Those new USB-C cables you might have bought? You know, the ones for your tablets, phones, Bluetooth speakers and probably a large number of other gadgets? Take a deep breath and relax: even though a new USB standard is going to be confirmed next month, it will be some time before devices support the new standard…and your USB-C cables will still work. In fact, the good news is that even older, non-compatible devices will still be able to benefit, some, from the new, faster standard.
- What the Coming USB 3.2 Standard Means for You [Gizmodo] “USB 3.2 is (as the name suggests) the next step up from USB 3.1, though it won’t be appearing in your local Best Buy any time soon—it’s only just been announced by the USB-IF, and its headline feature is its support for what’s called multi-lane operation, where two lanes of 5 Gbps or 10 Gbps can run together in tandem by utilizing extra wires inside USB cables. The theoretical maximum transfer rate therefore gets bumped up to 20 Gbps.”
- USB 3.2 is the latest USB-C specification, because there weren’t enough already [The Verge] “Of course, in order to take advantage of USB 3.2, you’ll need devices that support it. That said, assuming the host and recipient devices are compatible with USB 3.2, even older USB 3.0 cables will see faster speeds of up to 2Gbps. So, assuming manufacturers support it, you should still see some advantages from the new spec, even if you’re not ready to upgrade all your stuff.”
- USB 3.2 doubles your connection speeds with the same port [Engadget] “Your future computer or phone will be capable of stupidly fast transfer speeds. The USB 3.0 Promoter Group unveiled the USB 3.2 specification that effectively doubles the current USB 3.1 spec by adding an extra lane. As such, it will allow for two lanes of 5 Gbps for USB 3.0, yielding 10 Gbps, or two lanes of 10 Gbps for 20 Gbps with USB 3.1. As a bonus, the “‘superspeed’ USB-C cable you’re currently using already has the capability for dual-lane operation built in.”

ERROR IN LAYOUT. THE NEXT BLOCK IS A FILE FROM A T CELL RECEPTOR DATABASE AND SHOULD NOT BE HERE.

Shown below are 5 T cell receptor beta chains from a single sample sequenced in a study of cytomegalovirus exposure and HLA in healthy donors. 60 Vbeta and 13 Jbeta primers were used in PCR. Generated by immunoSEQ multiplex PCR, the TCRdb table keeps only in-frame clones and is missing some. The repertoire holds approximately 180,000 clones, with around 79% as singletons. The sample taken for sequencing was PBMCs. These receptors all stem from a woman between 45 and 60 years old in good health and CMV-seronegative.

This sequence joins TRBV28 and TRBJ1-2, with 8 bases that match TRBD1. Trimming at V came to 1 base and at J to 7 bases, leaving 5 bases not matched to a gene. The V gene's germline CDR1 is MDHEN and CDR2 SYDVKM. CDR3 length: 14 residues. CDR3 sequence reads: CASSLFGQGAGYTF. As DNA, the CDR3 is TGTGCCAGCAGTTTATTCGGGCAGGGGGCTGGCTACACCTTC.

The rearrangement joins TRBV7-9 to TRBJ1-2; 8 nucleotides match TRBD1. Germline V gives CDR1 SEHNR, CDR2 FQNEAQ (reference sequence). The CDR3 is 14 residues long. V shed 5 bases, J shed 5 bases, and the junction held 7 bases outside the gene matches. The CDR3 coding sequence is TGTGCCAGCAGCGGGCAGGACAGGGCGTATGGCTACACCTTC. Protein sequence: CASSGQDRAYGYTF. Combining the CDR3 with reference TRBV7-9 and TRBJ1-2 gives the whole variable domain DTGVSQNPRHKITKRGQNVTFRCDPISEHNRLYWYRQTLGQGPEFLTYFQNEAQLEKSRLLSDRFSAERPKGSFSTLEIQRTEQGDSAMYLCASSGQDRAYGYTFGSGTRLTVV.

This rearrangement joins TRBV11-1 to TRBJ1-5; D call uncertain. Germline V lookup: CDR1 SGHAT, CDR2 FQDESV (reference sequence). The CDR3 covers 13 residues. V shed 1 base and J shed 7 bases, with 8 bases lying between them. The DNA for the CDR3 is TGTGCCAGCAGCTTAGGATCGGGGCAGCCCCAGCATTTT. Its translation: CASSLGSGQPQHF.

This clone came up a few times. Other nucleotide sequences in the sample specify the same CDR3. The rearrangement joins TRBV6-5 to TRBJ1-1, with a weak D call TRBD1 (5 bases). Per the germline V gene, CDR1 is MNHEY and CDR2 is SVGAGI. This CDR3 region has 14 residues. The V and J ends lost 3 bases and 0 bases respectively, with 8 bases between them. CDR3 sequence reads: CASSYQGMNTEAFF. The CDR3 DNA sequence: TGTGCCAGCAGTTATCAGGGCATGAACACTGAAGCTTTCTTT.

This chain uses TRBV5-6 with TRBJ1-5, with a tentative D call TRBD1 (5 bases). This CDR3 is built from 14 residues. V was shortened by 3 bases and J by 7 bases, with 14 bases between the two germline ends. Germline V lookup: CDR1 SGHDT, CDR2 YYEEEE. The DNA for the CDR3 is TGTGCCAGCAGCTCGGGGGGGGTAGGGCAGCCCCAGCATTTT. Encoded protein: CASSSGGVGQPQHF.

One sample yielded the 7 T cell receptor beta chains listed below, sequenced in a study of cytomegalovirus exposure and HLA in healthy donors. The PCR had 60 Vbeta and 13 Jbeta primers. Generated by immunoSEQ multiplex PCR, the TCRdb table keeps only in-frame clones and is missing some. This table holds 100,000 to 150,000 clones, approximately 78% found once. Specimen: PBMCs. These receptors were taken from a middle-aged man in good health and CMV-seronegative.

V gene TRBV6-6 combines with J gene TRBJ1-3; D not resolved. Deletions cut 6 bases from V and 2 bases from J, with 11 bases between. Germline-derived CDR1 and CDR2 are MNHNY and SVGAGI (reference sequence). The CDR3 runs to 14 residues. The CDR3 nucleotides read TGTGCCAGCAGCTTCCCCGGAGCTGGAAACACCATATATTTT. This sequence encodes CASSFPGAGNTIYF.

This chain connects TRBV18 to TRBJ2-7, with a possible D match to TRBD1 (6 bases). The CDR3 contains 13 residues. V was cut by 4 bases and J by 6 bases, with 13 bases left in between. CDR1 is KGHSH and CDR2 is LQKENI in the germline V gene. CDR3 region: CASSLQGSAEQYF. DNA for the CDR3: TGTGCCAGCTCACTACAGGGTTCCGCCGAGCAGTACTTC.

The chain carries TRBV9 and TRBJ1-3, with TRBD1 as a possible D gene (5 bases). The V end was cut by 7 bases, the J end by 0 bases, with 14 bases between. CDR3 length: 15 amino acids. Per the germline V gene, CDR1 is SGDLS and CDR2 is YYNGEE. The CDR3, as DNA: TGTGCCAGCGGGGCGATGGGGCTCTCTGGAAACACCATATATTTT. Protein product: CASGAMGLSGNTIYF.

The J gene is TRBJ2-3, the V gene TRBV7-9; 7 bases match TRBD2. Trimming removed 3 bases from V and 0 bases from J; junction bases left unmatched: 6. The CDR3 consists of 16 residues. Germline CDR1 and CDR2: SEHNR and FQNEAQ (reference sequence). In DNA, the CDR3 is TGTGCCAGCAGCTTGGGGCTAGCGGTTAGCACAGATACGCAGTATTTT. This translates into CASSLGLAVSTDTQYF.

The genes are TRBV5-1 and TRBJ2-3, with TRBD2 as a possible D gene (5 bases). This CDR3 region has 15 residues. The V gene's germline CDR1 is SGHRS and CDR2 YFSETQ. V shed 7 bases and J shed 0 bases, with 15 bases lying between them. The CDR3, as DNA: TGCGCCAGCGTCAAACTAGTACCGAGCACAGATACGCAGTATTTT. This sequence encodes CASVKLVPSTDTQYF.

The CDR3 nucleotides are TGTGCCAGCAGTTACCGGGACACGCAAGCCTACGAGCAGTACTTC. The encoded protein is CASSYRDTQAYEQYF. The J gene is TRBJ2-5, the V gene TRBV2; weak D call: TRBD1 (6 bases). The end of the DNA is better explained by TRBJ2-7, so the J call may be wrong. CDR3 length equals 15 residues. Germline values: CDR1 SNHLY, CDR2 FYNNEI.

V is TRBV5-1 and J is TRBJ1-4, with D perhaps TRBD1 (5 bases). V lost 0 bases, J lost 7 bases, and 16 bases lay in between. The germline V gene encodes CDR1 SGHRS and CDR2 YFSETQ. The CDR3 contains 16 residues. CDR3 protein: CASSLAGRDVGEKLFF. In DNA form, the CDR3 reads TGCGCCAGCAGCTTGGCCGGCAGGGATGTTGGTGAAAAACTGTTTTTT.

- USB 3.2 will make your cables twice as fast… once you’ve bought new devices [Ars Technica] “The only small inconvenience is that to use these new speeds, you’ll need brand new devices at each end of the cable. But if you’ve managed to find some Type-C cables that actually properly comply with the specification—something that’s harder than it should be—you can rest assured that they’ll continue to work with the new spec, without holding back the performance of your devices.”
From the Ohio Web Library:
- USB 3.0 Promoter Group Announces USB 3.2 Update (Business Wire (English) [serial online]. 7:Available from: Points of View Reference Center, Ipswich, MA. Accessed August 21, 2017.)